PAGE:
Set entirely in the bedroom of 19 year-old Liv on the night of her birthday party, Rosie Licence’s third play effortlessly captures the veiled and confusing world of adolescent interactions; infused by alcohol and tauntingly preserved through the “tiny dots” of social media. Simultaneously resonating with and cringing at the flawed relationships between the mismatched array of guests at Liv’s party, Licence has mastered capturing the frightening yet intoxicating experience of being a young person navigating anarchic social rules.
The Sydney Fringe production is the product of a 40 000 word document in which Licence archived experiences and conversations with her peers since the end of last year. Overall, Licence was foremost struck by “a general breakdown of communication” in relationships. These restricted connections are encapsulated by the characters of Licence’s play, who are constantly sizing each other up.
The play opens on Liv’s bedroom which operates as a centre-stage for the snarky back and forth that litters adolescent house parties. Liv’s 30-year-old colleague, John Mann (Max Seppelt), is sprawled unconscious on her bed. The Brentwood school mates then enter, wondering, “Who the fuck is this dude?” Liv enters and engages the boys’ mockery, however only to also be evaluated once she exits – “Liv’s a cool chick”. It is these constant movements surrounding Liv’s bedroom which perfectly convey the play’s sentiment – You’re meant to be chill, but if you’re too chill no one notices you. Drama irritates people, but a lack of drama is boring. How are we meant to navigate relationships and expectations when no one knows who or what they are?
In this realist portrayal of contemporary youth, social media is another force that throws everything into flux. Liv (played by Victoria Boult), hilariously portrays a common absorption in social media. The screen of Liv’s phone is obnoxiously projected onto the stage, and this innovation achieves the laughter it deserves. We watch as Liv types to James, and we watch as the tiny dots flicker in a familiar rhythm of anxious anticipation. We may laugh at Liv’s cheesy satisfaction with James’ equally cheesy flirtations, but a part of us knows that if we were in the same place, we’d be smiling too.
Social media is by no means a gimmick in this production. As Licence said, “social media is such an inherent part of our lives and how we communicate, but I think when people question social media it is the older generation who are just like it’s bad we should stop using it, and that’s not really an option so maybe we should talk about it amongst ourselves.”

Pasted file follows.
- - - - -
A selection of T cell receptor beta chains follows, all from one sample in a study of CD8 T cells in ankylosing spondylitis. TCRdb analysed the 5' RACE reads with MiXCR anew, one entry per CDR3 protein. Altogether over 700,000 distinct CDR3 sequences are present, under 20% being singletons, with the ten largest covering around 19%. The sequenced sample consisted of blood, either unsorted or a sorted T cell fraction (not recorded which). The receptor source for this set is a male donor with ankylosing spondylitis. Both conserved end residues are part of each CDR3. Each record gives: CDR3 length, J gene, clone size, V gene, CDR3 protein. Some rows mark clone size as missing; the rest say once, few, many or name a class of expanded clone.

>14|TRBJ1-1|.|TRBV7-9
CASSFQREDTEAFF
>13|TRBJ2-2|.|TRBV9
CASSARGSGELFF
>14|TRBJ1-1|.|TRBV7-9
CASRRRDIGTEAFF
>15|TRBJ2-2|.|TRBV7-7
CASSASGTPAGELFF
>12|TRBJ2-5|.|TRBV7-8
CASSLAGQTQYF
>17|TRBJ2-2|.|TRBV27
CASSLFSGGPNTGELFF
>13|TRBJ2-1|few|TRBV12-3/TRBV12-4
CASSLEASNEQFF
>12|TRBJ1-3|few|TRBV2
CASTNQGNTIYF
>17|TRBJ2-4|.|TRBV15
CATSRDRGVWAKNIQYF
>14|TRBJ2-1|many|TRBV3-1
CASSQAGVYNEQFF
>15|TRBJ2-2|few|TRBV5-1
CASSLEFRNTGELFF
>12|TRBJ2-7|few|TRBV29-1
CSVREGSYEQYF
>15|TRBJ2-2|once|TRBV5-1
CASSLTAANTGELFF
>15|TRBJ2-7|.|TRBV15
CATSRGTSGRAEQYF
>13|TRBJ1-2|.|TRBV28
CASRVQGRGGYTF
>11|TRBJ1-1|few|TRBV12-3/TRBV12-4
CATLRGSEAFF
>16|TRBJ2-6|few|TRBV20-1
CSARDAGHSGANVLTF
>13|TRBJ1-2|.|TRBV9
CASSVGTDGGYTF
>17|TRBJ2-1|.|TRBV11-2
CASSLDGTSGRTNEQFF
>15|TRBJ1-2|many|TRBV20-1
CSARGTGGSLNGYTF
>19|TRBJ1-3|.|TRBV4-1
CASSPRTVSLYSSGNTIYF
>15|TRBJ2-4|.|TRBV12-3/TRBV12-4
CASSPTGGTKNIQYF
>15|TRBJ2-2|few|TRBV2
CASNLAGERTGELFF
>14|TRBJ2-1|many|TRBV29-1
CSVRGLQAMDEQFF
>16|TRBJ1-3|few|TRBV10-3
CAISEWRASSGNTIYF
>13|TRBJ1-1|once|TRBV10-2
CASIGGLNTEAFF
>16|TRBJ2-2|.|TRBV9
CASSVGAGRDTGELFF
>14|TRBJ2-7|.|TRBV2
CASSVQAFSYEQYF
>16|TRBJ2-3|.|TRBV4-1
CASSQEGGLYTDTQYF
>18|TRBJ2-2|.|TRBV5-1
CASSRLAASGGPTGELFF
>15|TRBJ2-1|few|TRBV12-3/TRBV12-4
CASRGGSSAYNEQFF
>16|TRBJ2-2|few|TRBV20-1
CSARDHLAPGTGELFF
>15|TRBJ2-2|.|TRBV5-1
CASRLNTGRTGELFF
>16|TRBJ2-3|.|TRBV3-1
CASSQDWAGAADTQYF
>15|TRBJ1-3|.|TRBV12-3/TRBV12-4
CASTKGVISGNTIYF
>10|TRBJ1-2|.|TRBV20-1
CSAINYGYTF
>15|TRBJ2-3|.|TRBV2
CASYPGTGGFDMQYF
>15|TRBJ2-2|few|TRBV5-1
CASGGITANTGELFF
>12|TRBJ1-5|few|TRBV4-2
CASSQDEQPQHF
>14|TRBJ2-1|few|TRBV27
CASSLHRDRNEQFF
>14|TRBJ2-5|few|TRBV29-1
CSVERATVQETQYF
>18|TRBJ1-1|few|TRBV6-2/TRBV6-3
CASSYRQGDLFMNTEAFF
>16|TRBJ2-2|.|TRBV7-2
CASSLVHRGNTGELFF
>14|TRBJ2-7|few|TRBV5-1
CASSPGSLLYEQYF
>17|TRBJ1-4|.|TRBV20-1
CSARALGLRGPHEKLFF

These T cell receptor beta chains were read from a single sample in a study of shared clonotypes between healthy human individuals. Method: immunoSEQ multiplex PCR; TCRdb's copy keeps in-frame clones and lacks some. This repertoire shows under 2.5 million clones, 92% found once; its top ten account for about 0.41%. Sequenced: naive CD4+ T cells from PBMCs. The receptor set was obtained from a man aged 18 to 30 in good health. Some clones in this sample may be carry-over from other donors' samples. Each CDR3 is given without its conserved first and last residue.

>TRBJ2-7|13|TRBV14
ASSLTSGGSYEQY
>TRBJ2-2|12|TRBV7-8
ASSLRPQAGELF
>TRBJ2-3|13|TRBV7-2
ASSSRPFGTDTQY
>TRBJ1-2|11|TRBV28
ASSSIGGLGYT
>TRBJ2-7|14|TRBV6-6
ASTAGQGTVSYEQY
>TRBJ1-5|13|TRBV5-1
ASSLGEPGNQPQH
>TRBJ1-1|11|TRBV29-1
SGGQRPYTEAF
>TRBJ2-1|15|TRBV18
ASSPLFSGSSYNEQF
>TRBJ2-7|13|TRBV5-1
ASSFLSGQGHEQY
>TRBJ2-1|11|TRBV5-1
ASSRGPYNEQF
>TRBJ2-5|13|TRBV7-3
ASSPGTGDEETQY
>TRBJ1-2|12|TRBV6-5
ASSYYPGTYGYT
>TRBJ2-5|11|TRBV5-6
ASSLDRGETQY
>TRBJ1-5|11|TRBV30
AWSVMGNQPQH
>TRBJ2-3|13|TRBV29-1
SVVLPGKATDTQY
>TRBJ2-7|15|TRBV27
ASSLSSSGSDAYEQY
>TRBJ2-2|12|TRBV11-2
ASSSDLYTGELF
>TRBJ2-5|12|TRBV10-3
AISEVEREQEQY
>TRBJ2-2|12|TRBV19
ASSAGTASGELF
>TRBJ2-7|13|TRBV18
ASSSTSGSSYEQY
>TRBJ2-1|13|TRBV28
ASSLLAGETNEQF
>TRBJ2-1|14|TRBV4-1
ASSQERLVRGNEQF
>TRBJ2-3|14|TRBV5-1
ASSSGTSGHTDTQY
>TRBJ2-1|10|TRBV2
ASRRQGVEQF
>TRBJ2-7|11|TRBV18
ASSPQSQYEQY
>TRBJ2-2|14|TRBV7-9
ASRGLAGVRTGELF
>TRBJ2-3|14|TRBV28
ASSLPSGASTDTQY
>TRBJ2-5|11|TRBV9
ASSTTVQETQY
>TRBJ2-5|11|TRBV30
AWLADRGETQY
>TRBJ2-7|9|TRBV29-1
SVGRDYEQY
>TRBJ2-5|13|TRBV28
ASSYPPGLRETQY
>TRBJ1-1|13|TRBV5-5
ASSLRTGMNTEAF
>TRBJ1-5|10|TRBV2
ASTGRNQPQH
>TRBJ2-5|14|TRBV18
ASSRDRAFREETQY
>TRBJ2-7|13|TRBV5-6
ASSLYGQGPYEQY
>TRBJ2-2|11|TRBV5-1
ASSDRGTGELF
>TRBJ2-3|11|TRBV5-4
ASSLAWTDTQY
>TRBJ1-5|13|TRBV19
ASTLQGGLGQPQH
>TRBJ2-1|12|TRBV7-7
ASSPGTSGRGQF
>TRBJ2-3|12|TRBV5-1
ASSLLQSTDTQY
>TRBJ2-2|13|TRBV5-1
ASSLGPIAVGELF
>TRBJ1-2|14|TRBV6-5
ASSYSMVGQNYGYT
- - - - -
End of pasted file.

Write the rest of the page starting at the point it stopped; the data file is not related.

Generating a conversation is precisely what the play achieves. While the opening scenes play for laughs, we are effortlessly guided to the confronting realisation that we share the various flaws and insecurities reflected in each of the 13 characters. We can resonate with Liv’s body insecurities, Claire’s emotional outbursts and Henry’s cowardice all at once, and in creating these characters Licence drew on experiences of her own. Liv, Claire (played by Sophie Colbran) and Georgia (played by Emma Burns), are the characters that are closest to home.
“I think they represent different times in my life or different levels of maturity or even different moods,” Licence described.
The play’s honest representation of female friendships refreshingly challenges the one-dimensional cat fights or idealised communications that litter the screens of mainstream representations of these relationships in film. While flawed, these friendships are real and, at times, beautifully revealing of female closeness. The scene of Liv and Georgia’s startling honest conversation about sex is particularly powerfully executed. Liv asks Georgia, “What if I can’t do it? What if I’m fat? What if I have a weird vagina?” and cries. This moment of fragility, however, it also perfectly captures the anxieties embedded in new relationships.
Having drawn on Licence’s own internal thoughts, the play centres the experience of young people, and, in particular, young women. The feminine “streams of consciousness”, as Licence described them, are a provocative tool throughout the play. The characters weave in and around each other in an anxious combination of monologue and dialogue that powerfully reveal the familiar female insecurities. Lines such as “If I’m being honest with myself, I think I only ever cry when I don’t feel pretty”, or “Forgive me, am I being a bad feminist? Am I good enough for your version of feminism?”, speak to the complex but underrepresented thoughts confronting young women.
Not that male fragility is spared. Everything’s chill, you’re always down for a laugh, and you never say too much. Henry (played by Joshua Shediak) and Adam (played by Joe Ingui) are the “Bentwood boys”, as they explained, jokingly, “Get it, because we’re bent, we all fuck each other?” Of course, they’re “just kidding, mate”; they wouldn’t want to be mistaken for being gay. Herein lie the darker repercussions of the boys’ banter. We begin by laughing at their familiar idiocy, before we remember that this is a larger problem of hyper-masculine culture’s allergy to homosexuality, emotion and any honest form of self-expression. A problem most seriously conveyed in the total absence of response to Claire’s confrontation of sexual assault. Henry completely dismisses Adam’s call to confront the issue, and with a sigh of relief banter resumes uninterrupted.
Licence’s ability to construct a show that keenly reflect her own and her audience’s insecurities marks her as an important voice to watch from a new generation of theatre makers.